Meet Howard Carter, star of my latest novel Howard Carter Saves the World in this short story, which introduces the Carter family and young Howard's penchant for creating things that will get him in trouble later.
Howard Carter Cleans His Room
a short story
by Scott Walker Perkins
"You know, I built one of those in the garage and it doesn’t work.” Howard’s dad didn’t look away from the television. “The plans are on the internet.”
“Shush, Howard, I’m trying to listen," his dad said. “If you’re bored, you can go to bed.”
Howard sank back into his chair. On a normal night, Howard liked watching the news with his dad. It was one of the few times the two of them sat together and sometimes they would discuss what was on the news. Mostly his dad just yelled at the people on the television until Howard's mom noticed and sent Howard to bed.
Ironically, he really wanted to go to his room, but not because he was in trouble. But he couldn’t very well bounce to his feet and announce his intention to go clean his room either. They would have him in the emergency room before the next commercial break.
The news wasn't cooperating and giving his dad anything to yell about, though, and for the first time in his young life, Howard prayed his mom would notice he was lazing about. But his mom was lingering over her after dinner coffee and leaving him and his dad to their sloth.
Howard turned back to the screen where a blonde woman was pretending to be sad about the government’s latest failure to create cold fusion. Grownups would never figure out the melted Popsicle trick on their own.
Maybe he should write a letter or something.
“Stupid scientists,” he muttered.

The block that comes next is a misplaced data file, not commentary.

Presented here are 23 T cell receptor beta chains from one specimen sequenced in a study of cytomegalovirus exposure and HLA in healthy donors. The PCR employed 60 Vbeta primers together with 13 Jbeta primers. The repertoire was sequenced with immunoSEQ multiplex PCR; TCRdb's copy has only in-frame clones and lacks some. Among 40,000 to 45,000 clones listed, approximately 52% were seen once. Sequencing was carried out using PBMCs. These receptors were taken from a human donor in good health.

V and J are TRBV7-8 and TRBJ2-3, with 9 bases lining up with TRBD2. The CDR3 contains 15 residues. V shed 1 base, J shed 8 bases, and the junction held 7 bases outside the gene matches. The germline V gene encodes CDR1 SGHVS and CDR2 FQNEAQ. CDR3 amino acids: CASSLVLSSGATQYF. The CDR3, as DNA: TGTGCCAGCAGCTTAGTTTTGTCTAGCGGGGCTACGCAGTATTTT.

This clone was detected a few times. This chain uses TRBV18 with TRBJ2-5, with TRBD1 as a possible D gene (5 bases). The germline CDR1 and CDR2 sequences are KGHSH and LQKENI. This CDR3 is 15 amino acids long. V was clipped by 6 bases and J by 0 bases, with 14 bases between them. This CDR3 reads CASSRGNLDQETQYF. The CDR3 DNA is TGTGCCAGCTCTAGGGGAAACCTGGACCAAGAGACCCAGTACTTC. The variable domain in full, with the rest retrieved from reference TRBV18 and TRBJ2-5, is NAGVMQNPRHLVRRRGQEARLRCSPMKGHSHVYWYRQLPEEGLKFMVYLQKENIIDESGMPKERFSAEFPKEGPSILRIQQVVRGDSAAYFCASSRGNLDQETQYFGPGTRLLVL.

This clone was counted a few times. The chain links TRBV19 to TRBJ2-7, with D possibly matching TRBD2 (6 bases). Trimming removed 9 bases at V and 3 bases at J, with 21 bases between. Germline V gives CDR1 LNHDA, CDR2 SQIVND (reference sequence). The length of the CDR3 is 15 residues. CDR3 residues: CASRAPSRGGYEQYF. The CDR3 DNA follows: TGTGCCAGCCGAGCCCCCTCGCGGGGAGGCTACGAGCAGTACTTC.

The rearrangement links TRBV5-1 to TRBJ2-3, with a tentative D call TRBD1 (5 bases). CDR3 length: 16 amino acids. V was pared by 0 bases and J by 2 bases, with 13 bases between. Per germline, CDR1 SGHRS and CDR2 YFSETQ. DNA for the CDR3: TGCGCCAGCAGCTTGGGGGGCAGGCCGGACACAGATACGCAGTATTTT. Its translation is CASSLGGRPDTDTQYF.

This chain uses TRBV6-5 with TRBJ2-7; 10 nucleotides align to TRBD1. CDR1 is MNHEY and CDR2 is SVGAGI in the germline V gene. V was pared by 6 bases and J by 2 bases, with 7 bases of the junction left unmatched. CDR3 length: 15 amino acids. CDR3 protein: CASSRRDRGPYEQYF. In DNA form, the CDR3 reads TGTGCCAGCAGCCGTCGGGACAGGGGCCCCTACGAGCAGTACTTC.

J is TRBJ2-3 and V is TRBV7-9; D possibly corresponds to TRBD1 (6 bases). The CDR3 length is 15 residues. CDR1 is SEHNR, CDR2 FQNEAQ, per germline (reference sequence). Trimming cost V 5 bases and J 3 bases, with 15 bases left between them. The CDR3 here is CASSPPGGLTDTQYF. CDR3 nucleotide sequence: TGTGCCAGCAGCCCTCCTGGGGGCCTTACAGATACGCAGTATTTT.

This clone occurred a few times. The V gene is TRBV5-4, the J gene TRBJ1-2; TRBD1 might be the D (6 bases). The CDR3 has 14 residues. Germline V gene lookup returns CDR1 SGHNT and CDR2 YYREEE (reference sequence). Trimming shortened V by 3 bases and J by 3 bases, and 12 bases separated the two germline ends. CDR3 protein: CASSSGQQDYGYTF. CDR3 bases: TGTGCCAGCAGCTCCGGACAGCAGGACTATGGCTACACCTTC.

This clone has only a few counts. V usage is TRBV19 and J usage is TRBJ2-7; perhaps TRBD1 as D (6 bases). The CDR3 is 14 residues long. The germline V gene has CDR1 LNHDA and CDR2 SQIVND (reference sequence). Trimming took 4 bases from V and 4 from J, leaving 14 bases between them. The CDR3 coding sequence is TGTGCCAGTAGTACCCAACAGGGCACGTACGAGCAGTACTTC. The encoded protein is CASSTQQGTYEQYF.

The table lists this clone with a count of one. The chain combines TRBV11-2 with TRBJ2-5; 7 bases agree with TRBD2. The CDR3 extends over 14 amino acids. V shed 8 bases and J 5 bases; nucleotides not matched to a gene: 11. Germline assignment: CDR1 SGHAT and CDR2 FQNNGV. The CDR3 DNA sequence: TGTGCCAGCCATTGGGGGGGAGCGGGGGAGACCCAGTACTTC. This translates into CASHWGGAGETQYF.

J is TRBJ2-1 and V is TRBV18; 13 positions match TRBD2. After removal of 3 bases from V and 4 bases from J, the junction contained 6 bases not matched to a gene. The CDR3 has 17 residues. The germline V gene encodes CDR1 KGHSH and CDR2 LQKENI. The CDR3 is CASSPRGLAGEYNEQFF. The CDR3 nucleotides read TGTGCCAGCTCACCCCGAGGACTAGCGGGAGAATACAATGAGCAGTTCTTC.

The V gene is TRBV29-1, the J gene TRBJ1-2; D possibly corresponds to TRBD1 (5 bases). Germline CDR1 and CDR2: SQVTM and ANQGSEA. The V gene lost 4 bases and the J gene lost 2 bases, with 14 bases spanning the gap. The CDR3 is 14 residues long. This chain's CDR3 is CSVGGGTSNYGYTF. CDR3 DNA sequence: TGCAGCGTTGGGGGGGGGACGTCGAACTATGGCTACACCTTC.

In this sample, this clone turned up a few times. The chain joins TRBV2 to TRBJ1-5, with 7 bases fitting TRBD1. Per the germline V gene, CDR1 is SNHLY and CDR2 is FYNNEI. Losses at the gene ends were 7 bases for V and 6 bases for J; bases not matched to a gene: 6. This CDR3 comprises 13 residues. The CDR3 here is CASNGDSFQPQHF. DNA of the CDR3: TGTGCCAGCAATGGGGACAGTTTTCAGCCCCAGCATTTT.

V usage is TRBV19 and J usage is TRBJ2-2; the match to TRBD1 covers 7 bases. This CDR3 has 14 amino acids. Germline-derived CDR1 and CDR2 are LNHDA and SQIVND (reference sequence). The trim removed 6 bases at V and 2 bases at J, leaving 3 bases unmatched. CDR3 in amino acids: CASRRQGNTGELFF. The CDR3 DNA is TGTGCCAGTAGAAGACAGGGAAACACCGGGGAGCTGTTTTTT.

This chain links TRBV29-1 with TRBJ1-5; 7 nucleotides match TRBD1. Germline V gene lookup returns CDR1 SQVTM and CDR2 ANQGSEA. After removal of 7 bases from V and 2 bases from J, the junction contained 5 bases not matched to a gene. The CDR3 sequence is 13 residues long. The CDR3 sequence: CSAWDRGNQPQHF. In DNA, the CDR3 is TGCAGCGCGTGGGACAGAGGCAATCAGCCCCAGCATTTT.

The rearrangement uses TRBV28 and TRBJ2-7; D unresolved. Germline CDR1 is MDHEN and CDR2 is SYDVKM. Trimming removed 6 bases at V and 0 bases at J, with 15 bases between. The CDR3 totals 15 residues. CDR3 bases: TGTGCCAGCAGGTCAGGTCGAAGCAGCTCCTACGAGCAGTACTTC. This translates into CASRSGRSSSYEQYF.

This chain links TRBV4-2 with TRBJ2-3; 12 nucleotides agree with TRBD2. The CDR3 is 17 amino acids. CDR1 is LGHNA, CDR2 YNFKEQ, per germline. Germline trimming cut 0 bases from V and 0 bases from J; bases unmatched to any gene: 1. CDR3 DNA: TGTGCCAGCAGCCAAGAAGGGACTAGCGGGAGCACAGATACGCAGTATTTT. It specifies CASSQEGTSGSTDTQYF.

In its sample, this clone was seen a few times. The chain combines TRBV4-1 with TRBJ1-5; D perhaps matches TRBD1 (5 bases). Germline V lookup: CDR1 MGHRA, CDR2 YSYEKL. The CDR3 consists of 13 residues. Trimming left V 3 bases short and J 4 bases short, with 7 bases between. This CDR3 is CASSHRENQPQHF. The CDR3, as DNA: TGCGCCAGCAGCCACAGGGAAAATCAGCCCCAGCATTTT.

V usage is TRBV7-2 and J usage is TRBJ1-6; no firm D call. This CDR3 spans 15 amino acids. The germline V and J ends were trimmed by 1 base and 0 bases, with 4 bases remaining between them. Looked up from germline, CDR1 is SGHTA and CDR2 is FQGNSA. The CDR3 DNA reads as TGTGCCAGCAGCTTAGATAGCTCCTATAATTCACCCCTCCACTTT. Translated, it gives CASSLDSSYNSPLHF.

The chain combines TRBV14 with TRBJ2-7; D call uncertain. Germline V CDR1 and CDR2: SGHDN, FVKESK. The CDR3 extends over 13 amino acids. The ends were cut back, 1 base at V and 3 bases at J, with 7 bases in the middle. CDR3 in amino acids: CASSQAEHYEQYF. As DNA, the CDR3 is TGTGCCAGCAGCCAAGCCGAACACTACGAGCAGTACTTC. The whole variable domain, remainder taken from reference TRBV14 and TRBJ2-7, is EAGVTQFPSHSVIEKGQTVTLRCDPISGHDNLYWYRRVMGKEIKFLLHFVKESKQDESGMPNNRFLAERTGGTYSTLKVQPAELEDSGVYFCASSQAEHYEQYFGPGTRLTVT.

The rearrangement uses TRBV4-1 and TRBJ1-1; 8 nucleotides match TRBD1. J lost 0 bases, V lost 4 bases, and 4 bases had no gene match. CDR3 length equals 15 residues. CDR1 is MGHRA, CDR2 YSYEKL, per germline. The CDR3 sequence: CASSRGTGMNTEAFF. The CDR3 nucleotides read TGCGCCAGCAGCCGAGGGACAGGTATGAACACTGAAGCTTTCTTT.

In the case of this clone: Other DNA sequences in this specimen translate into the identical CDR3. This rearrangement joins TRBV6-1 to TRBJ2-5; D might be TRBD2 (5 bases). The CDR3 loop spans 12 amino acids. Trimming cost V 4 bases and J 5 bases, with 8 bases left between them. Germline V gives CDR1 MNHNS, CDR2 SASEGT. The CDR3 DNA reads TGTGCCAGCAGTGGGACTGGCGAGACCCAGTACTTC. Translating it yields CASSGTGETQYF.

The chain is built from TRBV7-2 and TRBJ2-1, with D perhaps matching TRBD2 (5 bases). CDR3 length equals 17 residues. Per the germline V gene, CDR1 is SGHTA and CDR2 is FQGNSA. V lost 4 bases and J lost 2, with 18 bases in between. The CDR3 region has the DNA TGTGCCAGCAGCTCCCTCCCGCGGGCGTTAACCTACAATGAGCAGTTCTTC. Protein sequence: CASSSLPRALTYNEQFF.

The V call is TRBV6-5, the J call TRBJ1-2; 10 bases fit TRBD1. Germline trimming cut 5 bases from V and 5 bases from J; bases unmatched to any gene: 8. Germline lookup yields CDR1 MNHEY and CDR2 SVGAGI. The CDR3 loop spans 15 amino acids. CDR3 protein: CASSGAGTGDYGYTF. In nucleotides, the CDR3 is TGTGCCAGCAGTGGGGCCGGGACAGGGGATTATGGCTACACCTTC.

“This is reality, not one of your comic books, Howard,” his dad barked.
“Howard,” his mom finally called from the kitchen. “Go straighten your room before bed.”
At last! Howard picked himself up off the carpet and left the room with as much injured dignity as he could muster.
“If only they could harness the power of moping nine year olds,” his dad muttered, “now there’s a limitless energy source.”
Howard decided not to stomp down the hall like he’d been planning to. Best not to overplay his hand.
At the top of the stairs, the dark silhouette awaited him, slumped over in his desk chair. The pale green light streaming from the figure’s chest told him that the reactor was low and he’d have to ask his mom for another Popsicle soon.
He jiggled the mouse and the monitor lit the room.
“Did you make me?”
Howard tried not to look startled as the eyes flickered to life and swiveled to focus on him. The upload had been taking forever (his request to Santa for a supercomputer had fallen on deaf ears) and he hadn’t expected it to be done already. He squared his shoulders and addressed the machine.
“I am your maker!”
“Aren’t you kinda short for a robotics engineer?” The head swiveled and the robot glanced at the screen of Howard's computer and gasped. "You used pirated software?"
"So young and I am already a pirate," the robot moaned, "Born of an act of depraved digital villainy, I was doomed from the outset to a life of... of..." the hands flailed as he searched for a word.
"Crime?" Howard offered. The hands fell into its lap with a clank and it seemed to stare off into space for a moment as its processors whirred thoughtfully.
"You know, if you were going to steal my operating system the least you could have done is stolen a decent thesaurus program along with it."
"I didn't steal anything!" The robot was ignoring him. It grabbed a socket wrench off the desk and started in on its left knee. "Now what are you doing?"
"This will have to come off -- you got any wooden pegs around here?"
"Stop that," Howard snatched the wrench out of the robot's hand. "You are not a pirate."
The robot lapsed into sullen silence. For a moment, Howard was worried that it needed rebooting, but the lime-green glow from its carapace indicated that it was just thinking.
"Did you know that the word 'Ruminate' means both ‘to be thoughtful’ and 'to chew one’s cud'?"
"What is cud?"
“It is vomiting something you ate earlier back into your mouth to chew on it again.”
"Don't look at me, kid, you're the one who stole a defective vocabulary program."